The Northeast and Mid Atlantic: Most of New England saw above-normal precipitation for the week and temperatures that were at or slightly above normal. Much of the Mid Atlantic was dry outside of central Virginia. Concerns are starting to develop as short-term dryness starts to impact the Mid Atlantic, coupled with temperatures 6-8 degrees Fahrenheit above normal. D0 was expanded to include more of northern Virginia, Maryland and the Washington, D.C., area.
Southeast: A week that had temperatures well above normal and only scattered precipitation led to further intensification of the drought conditions. D4 was expanded to include all of southwest Georgia, northern Florida and more of southeast Alabama. D0 was expanded to include most of northern Alabama and extreme southern Tennessee as agricultural impacts are becoming quite common with the heat and lack of normal precipitation. Streamflows for this time of year are worse than they were in 2007 when the same portions of Alabama and Georgia were being impacted by a significant drought event. In the panhandle of Florida, a categorical intensification took place where D0 was replaced with D1, and D2 and D3 conditions also expanded. In central Florida, D3 was expanded northward while D0 and D1 were expanded to the west. A continued slow start to the wet season in Florida continues to prolong and intensify the drought conditions.
The Plains: Conditions were fairly wet over much of the northern plains, with scattered precipitation in the central plains. Dry conditions continued in the southern plains. The heaviest rains were in the Dakotas and along the Kansas and Oklahoma border. With all the precipitation, the northern plains were 4-6 degrees Fahrenheit below normal this last week while the southern plains were 6-8 degrees Fahrenheit above normal. In central Oklahoma, D1 was improved to D0 with some stations recording more than 2.50 inches of rain over the last week and close to 8 inches over the last month. Other locations that did receive decent rains were left unchanged this week as the mounting deficits and heat quickly diminished any relief they brought. In central Texas, D1 was intensified to D2, while D2, D3 and D4 were all expanded as well. In the Texas Panhandle, D4 was expanded in the northern sections and along the southern coast; D3 was expanded along the coastline. An area along the Gulf Coast of Texas and Louisiana was also intensified from D3 to D4 this week as more indicators were bringing this region in line with current D4 classifications.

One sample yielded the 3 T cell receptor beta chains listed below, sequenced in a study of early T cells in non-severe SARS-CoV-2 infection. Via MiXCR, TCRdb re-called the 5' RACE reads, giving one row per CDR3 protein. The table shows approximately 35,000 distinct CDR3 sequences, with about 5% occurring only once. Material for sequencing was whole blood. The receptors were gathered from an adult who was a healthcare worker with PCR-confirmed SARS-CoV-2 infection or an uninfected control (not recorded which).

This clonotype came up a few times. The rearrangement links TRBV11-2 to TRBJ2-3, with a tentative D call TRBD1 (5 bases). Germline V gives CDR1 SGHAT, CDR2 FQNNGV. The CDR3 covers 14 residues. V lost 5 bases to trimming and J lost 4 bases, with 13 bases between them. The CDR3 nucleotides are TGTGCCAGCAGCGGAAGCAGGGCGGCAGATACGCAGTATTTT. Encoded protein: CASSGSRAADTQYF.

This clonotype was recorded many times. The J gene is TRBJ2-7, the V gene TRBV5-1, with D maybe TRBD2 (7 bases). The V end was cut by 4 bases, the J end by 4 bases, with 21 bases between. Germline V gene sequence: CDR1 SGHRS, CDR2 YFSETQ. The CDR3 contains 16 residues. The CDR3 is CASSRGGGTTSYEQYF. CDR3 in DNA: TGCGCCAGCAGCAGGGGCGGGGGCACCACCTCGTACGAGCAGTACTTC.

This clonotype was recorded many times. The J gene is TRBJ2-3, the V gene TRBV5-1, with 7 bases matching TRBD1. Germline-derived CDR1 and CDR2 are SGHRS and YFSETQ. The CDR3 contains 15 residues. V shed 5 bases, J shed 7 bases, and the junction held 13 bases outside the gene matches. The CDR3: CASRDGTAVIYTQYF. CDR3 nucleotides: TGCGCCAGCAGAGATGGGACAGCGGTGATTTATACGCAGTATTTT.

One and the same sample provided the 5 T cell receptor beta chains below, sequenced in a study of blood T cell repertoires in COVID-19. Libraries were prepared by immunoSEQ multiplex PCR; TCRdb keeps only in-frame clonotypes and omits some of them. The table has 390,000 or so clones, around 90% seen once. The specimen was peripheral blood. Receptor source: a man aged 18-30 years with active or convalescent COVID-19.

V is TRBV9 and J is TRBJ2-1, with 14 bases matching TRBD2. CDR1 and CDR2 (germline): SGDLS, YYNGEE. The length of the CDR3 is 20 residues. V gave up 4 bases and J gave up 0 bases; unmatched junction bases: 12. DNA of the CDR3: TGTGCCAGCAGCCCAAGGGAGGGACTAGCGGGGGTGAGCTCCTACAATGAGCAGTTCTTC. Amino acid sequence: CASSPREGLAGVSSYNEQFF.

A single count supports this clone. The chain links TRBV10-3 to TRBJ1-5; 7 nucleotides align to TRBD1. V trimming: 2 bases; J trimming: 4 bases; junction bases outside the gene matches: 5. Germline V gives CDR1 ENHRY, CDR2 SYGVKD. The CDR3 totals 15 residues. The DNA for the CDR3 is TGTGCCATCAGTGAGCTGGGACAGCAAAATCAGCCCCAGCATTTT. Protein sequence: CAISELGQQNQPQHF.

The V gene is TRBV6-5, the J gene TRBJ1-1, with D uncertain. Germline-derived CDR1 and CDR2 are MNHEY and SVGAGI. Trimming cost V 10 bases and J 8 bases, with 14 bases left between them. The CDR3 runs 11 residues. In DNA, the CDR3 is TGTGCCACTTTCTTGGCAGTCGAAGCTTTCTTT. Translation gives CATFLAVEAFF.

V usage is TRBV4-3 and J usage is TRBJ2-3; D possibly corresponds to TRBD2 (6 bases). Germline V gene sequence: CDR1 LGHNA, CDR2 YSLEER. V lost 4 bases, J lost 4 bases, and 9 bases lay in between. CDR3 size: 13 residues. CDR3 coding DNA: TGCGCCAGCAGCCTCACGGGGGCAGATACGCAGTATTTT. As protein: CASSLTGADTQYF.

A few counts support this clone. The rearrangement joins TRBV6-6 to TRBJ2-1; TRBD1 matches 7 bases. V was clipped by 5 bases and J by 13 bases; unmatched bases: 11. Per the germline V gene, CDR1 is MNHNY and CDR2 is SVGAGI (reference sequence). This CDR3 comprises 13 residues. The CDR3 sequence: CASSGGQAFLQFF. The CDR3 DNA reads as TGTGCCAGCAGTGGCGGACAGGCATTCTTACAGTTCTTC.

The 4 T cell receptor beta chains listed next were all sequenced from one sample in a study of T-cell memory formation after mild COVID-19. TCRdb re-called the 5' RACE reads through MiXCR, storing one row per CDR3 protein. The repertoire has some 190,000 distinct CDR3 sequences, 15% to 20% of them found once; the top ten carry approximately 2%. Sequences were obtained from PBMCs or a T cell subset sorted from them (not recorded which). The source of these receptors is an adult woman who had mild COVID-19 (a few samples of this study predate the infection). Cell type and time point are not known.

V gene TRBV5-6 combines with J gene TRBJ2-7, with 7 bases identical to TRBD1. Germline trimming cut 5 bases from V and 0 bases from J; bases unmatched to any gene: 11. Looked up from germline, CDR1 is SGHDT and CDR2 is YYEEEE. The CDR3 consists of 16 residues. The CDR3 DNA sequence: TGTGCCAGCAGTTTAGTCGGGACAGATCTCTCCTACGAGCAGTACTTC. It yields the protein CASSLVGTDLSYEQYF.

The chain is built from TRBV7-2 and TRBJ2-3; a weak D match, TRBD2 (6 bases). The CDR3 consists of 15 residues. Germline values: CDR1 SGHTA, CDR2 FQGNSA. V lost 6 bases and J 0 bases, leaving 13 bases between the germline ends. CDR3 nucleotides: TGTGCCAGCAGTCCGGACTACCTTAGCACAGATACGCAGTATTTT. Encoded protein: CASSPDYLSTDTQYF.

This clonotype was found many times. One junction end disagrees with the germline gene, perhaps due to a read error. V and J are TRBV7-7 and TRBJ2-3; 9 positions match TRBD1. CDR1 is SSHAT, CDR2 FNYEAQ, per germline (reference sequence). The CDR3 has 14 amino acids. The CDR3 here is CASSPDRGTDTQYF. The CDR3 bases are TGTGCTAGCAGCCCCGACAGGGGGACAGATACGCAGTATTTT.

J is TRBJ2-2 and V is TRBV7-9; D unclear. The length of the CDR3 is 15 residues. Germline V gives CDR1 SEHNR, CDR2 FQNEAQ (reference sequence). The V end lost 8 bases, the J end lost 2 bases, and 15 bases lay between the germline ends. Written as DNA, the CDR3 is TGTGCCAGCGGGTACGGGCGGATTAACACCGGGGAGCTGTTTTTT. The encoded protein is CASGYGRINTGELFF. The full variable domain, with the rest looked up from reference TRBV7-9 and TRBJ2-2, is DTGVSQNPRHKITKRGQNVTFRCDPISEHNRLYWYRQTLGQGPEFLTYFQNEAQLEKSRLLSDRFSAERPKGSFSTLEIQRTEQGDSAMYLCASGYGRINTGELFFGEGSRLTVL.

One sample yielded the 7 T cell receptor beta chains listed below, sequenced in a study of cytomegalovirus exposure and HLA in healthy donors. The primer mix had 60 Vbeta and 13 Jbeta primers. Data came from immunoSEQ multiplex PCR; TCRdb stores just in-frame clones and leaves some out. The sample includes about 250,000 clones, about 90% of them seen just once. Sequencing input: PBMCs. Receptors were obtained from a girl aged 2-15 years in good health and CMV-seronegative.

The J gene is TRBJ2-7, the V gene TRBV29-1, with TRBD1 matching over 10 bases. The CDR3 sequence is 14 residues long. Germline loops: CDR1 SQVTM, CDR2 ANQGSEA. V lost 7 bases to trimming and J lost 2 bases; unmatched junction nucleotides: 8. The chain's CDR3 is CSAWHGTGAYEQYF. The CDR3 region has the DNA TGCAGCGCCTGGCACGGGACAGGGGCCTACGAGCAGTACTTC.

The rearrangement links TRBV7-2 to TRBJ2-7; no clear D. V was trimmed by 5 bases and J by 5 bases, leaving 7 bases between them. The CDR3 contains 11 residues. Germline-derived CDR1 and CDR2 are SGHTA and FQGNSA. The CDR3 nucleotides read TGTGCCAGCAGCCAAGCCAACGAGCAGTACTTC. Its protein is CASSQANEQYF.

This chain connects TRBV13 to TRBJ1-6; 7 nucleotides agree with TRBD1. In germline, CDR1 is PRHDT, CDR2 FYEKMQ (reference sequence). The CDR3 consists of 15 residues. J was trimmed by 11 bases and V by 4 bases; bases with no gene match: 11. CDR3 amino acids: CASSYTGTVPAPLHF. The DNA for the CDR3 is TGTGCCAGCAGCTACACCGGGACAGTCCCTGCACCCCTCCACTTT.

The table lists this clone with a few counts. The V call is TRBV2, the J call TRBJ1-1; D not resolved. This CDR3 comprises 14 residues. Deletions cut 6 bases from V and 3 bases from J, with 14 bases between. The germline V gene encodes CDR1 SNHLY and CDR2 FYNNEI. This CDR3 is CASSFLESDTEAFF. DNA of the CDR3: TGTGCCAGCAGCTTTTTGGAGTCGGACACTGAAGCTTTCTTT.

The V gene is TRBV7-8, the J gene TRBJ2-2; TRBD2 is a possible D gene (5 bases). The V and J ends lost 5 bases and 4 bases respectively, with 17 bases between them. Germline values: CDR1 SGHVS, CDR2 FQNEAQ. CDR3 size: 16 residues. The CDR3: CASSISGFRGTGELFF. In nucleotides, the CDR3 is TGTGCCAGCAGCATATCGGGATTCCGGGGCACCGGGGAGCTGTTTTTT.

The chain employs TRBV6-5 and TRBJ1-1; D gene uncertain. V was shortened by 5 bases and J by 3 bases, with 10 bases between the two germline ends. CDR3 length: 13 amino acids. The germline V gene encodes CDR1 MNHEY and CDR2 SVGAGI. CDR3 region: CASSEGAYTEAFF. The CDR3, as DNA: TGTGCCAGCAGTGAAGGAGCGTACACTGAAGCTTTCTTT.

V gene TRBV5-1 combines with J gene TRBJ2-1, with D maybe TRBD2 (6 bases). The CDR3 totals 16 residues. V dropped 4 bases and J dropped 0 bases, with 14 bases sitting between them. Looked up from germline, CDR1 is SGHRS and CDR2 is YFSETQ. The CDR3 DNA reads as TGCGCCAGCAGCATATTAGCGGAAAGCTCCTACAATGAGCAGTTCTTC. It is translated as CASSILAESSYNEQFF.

Midwest: The region remained unchanged this week as ample precipitation was recorded over much of the area. Some portions of central and northern Wisconsin as well as the upper peninsula of Michigan are showing some signs of dryness over the last 30-60 days and should be monitored closely.
The West: The ample snowpack is still replenishing the water storage of the region, with the melt off taking place even more rapidly with warmer temperatures. Montana continues to stay very wet with more than 200 percent of normal precipitation over the last 30 days for the entire state. Intensification of drought conditions in Colorado included the expansion of D2 and D3 over eastern Colorado while the area of abnormally dry conditions along the western slopes was pushed to the west. With several locations in southeast Arizona recording the driest January to June period of record, D4 was expanded to include more of southeast Arizona along the New Mexico border.
Hawaii, Alaska and Puerto Rico: Some improvements were made in Hawaii on the Big Island this week as recovery from drought is taking place slowly. D2 was improved to D1 in Pohakuloa and D0 and D1 conditions were also improved on the Kau slopes and South Kona. No changes were made in Alaska or Puerto Rico this week.
Looking Ahead: Over the next 5 days (June 15-19), a ridge of high pressure will set up over the southeastern United States, bringing with it warm temperatures. Temperatures will range from 6-9 degrees Fahrenheit above normal from the southern plains to the Carolinas. Dry conditions are expected over much of the southwest, southern plains and west coast, with the wettest areas to the north of the ridge. Precipitation maxima of 3-4 inches could be recorded from Iowa to Ohio during this time.
The CPC 6-10 day forecast (June 20-24) continues to show the ridge over the southeastern United States, bringing above-normal temperatures through much of the region, with the warmest temperatures expected over Alabama, Georgia and the Carolinas. Temperatures are expected to be below normal over the northern Rocky Mountains, Plains and Midwest as well as the Pacific coast. Above-normal temperatures are likely over most of Alaska as well. Precipitation will continue to ride along the northern extent of the ridge over the southeast, with the best chances for above-normal precipitation over the Midwest and northern plains. Dry conditions are likely over the central and southern plains, southeast, Alaska, and the Great Basin.
Author: Brian Fuchs, National Drought Mitigation Center
D0 ... Abnormally Dry ... used for areas showing dryness but not yet in drought, or for areas recovering from drought.
Drought Intensity Categories
D1 ... Moderate Drought
D2 ... Severe Drought
D3 ... Extreme Drought
D4 ... Exceptional Drought
Drought or Dryness Types
A ... Agricultural
H ... Hydrological